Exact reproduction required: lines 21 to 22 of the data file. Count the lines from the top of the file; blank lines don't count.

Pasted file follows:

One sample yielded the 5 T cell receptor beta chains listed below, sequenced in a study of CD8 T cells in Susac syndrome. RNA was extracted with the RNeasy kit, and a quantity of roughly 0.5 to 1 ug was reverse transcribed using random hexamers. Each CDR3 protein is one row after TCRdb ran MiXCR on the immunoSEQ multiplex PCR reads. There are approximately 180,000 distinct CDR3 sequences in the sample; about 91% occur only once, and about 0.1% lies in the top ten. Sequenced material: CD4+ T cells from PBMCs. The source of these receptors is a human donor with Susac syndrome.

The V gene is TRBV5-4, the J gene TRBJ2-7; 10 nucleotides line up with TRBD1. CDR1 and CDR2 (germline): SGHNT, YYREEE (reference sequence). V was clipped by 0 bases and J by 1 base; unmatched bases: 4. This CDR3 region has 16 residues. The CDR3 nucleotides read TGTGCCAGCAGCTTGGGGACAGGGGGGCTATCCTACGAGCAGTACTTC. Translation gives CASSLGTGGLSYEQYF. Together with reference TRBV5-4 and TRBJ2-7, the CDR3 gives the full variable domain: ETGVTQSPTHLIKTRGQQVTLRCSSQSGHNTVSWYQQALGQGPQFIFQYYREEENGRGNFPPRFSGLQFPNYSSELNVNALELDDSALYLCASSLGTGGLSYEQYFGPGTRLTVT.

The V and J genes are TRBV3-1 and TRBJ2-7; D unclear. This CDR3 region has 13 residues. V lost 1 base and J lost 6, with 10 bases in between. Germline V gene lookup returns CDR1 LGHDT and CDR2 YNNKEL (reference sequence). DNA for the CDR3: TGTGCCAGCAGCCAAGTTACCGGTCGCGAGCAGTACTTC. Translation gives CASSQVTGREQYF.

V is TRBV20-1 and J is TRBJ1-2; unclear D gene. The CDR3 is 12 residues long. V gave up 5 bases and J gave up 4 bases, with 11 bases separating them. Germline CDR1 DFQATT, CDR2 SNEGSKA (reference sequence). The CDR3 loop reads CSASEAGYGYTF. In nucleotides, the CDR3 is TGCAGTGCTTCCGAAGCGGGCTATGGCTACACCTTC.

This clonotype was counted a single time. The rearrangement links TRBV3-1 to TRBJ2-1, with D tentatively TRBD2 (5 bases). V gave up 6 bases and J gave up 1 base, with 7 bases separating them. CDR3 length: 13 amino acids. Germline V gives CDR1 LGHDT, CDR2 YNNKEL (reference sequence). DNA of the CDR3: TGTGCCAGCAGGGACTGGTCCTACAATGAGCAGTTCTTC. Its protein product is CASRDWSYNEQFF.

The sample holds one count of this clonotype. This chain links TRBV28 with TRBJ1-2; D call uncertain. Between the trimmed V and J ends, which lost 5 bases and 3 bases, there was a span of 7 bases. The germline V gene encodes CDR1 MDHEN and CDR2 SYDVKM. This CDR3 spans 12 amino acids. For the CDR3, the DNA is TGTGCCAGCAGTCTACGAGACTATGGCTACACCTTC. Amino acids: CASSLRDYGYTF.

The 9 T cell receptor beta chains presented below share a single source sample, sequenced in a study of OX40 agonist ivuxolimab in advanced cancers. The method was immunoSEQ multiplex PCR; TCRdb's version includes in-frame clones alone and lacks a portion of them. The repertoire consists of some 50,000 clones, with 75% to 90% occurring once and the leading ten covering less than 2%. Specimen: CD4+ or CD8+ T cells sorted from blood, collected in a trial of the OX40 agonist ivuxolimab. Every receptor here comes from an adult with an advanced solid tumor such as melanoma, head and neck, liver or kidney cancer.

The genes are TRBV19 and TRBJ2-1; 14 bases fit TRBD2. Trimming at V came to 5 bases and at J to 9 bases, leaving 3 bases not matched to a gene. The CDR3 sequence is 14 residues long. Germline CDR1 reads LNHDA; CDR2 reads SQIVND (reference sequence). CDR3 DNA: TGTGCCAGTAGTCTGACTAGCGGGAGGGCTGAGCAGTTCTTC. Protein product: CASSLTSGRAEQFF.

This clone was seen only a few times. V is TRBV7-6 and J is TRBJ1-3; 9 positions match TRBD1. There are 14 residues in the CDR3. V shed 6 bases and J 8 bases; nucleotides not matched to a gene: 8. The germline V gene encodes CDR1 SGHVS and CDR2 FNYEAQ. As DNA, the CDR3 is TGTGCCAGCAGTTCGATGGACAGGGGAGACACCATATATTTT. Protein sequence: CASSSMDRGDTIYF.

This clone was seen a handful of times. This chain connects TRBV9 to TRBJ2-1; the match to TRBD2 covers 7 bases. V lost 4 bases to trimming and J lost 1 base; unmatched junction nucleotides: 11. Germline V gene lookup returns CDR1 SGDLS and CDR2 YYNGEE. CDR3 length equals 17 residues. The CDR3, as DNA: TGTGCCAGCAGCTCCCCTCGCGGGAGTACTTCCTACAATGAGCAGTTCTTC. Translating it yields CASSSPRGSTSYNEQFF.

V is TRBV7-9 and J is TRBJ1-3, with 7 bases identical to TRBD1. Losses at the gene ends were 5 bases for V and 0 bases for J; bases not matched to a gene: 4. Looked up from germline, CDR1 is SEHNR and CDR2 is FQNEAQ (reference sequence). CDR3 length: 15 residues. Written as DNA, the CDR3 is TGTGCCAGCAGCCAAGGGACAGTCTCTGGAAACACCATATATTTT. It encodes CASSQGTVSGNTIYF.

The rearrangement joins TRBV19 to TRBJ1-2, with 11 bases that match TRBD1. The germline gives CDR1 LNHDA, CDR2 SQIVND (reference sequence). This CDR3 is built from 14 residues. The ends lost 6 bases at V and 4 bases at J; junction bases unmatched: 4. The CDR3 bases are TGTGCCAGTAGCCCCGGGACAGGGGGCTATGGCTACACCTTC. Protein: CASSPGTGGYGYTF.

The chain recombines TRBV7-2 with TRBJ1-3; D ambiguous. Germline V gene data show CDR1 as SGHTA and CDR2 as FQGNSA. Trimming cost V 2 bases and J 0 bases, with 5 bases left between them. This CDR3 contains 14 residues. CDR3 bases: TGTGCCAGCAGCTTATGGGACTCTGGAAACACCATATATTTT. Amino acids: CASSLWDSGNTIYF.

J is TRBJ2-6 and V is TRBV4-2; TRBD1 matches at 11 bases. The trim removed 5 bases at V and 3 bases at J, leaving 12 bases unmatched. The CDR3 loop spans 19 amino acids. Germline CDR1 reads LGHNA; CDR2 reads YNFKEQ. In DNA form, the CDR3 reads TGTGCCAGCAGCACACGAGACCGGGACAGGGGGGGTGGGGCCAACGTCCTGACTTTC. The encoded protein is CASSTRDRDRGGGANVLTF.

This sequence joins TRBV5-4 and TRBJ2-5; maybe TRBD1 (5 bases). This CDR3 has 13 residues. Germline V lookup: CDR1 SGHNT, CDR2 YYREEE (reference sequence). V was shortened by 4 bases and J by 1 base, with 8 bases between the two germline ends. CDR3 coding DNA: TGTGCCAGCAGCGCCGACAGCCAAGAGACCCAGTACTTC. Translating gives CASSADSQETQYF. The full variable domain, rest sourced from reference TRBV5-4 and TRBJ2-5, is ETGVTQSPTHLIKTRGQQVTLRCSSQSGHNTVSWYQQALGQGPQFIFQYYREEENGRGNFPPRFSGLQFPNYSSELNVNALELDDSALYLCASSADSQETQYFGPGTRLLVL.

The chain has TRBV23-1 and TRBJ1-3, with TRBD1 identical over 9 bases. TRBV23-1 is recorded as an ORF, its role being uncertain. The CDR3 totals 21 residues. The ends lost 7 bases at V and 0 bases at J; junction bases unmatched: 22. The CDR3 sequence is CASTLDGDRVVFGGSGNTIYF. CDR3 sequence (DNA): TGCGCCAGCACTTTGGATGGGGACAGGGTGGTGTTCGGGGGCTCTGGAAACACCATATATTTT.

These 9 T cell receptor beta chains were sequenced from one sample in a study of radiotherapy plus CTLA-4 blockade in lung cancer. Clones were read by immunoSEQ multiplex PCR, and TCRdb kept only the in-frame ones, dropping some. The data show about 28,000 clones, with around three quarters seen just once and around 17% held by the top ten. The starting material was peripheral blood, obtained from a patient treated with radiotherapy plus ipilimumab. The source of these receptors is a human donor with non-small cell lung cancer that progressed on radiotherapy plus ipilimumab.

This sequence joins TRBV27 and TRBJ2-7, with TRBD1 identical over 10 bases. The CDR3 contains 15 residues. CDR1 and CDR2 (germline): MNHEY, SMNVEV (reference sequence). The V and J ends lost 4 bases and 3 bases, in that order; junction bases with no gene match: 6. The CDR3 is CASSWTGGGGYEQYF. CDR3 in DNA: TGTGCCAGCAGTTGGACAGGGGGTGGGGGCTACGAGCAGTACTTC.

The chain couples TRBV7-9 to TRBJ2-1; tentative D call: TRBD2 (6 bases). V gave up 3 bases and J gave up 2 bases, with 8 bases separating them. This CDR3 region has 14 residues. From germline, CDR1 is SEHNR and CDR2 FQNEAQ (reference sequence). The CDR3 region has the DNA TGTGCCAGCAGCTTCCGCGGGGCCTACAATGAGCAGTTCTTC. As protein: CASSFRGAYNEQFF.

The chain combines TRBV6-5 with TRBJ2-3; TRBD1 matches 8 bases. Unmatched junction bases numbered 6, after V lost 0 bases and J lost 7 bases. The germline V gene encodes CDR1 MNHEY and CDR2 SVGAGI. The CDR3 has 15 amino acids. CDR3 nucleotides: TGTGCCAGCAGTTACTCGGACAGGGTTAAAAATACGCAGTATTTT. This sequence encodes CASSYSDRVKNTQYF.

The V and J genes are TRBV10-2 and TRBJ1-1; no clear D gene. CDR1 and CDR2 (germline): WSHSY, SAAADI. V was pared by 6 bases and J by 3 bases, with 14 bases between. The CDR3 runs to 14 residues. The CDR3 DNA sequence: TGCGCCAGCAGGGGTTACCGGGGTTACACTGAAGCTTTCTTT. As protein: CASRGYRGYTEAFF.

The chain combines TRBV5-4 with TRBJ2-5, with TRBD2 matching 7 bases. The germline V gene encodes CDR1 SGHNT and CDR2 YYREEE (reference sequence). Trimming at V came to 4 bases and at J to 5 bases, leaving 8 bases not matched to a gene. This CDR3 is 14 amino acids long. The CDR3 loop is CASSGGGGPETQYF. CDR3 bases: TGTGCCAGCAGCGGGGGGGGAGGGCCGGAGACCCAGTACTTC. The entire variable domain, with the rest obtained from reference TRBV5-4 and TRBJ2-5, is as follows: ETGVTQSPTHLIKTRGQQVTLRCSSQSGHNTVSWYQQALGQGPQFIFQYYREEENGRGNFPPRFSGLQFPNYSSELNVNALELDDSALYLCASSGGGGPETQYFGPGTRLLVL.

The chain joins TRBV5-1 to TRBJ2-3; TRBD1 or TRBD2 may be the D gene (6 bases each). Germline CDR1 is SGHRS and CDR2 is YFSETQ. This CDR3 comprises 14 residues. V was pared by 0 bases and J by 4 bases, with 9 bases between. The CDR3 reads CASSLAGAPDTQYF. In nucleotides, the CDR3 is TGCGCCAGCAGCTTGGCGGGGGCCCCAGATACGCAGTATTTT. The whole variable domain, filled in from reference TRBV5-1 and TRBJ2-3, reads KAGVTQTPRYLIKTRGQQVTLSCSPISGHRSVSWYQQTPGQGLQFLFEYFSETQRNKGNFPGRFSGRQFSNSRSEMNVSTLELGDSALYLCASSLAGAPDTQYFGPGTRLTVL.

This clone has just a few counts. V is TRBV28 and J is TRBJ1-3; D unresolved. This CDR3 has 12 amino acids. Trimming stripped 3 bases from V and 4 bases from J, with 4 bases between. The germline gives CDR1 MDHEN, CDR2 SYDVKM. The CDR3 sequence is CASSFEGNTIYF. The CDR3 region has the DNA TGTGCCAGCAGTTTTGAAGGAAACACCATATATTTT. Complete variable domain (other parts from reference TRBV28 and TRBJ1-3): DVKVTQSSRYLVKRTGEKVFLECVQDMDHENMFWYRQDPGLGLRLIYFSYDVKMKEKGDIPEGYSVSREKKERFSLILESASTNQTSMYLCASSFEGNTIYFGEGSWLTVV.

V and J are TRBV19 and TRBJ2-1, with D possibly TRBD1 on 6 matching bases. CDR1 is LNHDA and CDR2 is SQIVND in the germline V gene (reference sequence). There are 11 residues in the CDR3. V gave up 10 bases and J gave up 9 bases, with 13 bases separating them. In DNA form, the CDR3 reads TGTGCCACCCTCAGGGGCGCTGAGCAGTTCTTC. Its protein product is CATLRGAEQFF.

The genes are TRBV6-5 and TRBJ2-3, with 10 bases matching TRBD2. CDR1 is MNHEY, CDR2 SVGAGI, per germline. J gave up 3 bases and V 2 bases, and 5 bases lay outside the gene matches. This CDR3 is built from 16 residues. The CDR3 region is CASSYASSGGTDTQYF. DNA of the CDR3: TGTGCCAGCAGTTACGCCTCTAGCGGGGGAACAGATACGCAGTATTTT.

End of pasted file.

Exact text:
The V and J genes are TRBV10-2 and TRBJ1-1; no clear D gene. CDR1 and CDR2 (germline): WSHSY, SAAADI. V was pared by 6 bases and J by 3 bases, with 14 bases between. The CDR3 runs to 14 residues. The CDR3 DNA sequence: TGCGCCAGCAGGGGTTACCGGGGTTACACTGAAGCTTTCTTT. As protein: CASRGYRGYTEAFF.

The chain combines TRBV5-4 with TRBJ2-5, with TRBD2 matching 7 bases. The germline V gene encodes CDR1 SGHNT and CDR2 YYREEE (reference sequence). Trimming at V came to 4 bases and at J to 5 bases, leaving 8 bases not matched to a gene. This CDR3 is 14 amino acids long. The CDR3 loop is CASSGGGGPETQYF. CDR3 bases: TGTGCCAGCAGCGGGGGGGGAGGGCCGGAGACCCAGTACTTC. The entire variable domain, with the rest obtained from reference TRBV5-4 and TRBJ2-5, is as follows: ETGVTQSPTHLIKTRGQQVTLRCSSQSGHNTVSWYQQALGQGPQFIFQYYREEENGRGNFPPRFSGLQFPNYSSELNVNALELDDSALYLCASSGGGGPETQYFGPGTRLLVL.